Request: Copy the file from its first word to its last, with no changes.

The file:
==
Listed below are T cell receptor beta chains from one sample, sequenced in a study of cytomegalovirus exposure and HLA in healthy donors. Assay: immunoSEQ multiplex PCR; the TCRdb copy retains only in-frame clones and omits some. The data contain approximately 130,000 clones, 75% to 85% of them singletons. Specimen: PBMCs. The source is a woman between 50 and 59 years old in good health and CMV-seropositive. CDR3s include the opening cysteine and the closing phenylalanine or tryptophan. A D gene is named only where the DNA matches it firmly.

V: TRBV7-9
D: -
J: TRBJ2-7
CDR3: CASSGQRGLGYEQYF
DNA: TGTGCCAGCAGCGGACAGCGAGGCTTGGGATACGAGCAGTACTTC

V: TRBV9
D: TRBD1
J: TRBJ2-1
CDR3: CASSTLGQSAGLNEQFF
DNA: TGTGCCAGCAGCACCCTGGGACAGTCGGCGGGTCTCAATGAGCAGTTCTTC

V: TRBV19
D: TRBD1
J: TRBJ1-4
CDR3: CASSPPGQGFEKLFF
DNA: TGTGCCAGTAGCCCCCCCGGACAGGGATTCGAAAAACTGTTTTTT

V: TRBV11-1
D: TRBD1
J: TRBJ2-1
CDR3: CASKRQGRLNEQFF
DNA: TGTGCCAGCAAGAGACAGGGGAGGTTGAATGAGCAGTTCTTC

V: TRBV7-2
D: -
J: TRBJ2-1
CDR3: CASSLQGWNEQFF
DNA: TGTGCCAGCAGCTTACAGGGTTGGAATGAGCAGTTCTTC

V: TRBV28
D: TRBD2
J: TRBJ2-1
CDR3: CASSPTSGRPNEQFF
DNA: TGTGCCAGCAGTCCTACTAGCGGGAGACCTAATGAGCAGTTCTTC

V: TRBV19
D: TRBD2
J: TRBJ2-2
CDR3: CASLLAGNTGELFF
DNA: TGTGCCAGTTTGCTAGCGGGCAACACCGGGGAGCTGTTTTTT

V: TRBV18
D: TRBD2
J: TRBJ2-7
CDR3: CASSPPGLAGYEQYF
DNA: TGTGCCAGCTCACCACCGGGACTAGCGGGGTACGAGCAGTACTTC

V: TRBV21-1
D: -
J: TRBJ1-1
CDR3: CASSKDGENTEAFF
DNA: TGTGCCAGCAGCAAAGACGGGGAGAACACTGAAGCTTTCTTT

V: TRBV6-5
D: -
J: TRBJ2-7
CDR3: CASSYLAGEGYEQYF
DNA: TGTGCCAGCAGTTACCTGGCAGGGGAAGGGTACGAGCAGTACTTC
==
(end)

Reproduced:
Listed below are T cell receptor beta chains from one sample, sequenced in a study of cytomegalovirus exposure and HLA in healthy donors. Assay: immunoSEQ multiplex PCR; the TCRdb copy retains only in-frame clones and omits some. The data contain approximately 130,000 clones, 75% to 85% of them singletons. Specimen: PBMCs. The source is a woman between 50 and 59 years old in good health and CMV-seropositive. CDR3s include the opening cysteine and the closing phenylalanine or tryptophan. A D gene is named only where the DNA matches it firmly.

V: TRBV7-9
D: -
J: TRBJ2-7
CDR3: CASSGQRGLGYEQYF
DNA: TGTGCCAGCAGCGGACAGCGAGGCTTGGGATACGAGCAGTACTTC

V: TRBV9
D: TRBD1
J: TRBJ2-1
CDR3: CASSTLGQSAGLNEQFF
DNA: TGTGCCAGCAGCACCCTGGGACAGTCGGCGGGTCTCAATGAGCAGTTCTTC

V: TRBV19
D: TRBD1
J: TRBJ1-4
CDR3: CASSPPGQGFEKLFF
DNA: TGTGCCAGTAGCCCCCCCGGACAGGGATTCGAAAAACTGTTTTTT

V: TRBV11-1
D: TRBD1
J: TRBJ2-1
CDR3: CASKRQGRLNEQFF
DNA: TGTGCCAGCAAGAGACAGGGGAGGTTGAATGAGCAGTTCTTC

V: TRBV7-2
D: -
J: TRBJ2-1
CDR3: CASSLQGWNEQFF
DNA: TGTGCCAGCAGCTTACAGGGTTGGAATGAGCAGTTCTTC

V: TRBV28
D: TRBD2
J: TRBJ2-1
CDR3: CASSPTSGRPNEQFF
DNA: TGTGCCAGCAGTCCTACTAGCGGGAGACCTAATGAGCAGTTCTTC

V: TRBV19
D: TRBD2
J: TRBJ2-2
CDR3: CASLLAGNTGELFF
DNA: TGTGCCAGTTTGCTAGCGGGCAACACCGGGGAGCTGTTTTTT

V: TRBV18
D: TRBD2
J: TRBJ2-7
CDR3: CASSPPGLAGYEQYF
DNA: TGTGCCAGCTCACCACCGGGACTAGCGGGGTACGAGCAGTACTTC

V: TRBV21-1
D: -
J: TRBJ1-1
CDR3: CASSKDGENTEAFF
DNA: TGTGCCAGCAGCAAAGACGGGGAGAACACTGAAGCTTTCTTT

V: TRBV6-5
D: -
J: TRBJ2-7
CDR3: CASSYLAGEGYEQYF
DNA: TGTGCCAGCAGTTACCTGGCAGGGGAAGGGTACGAGCAGTACTTC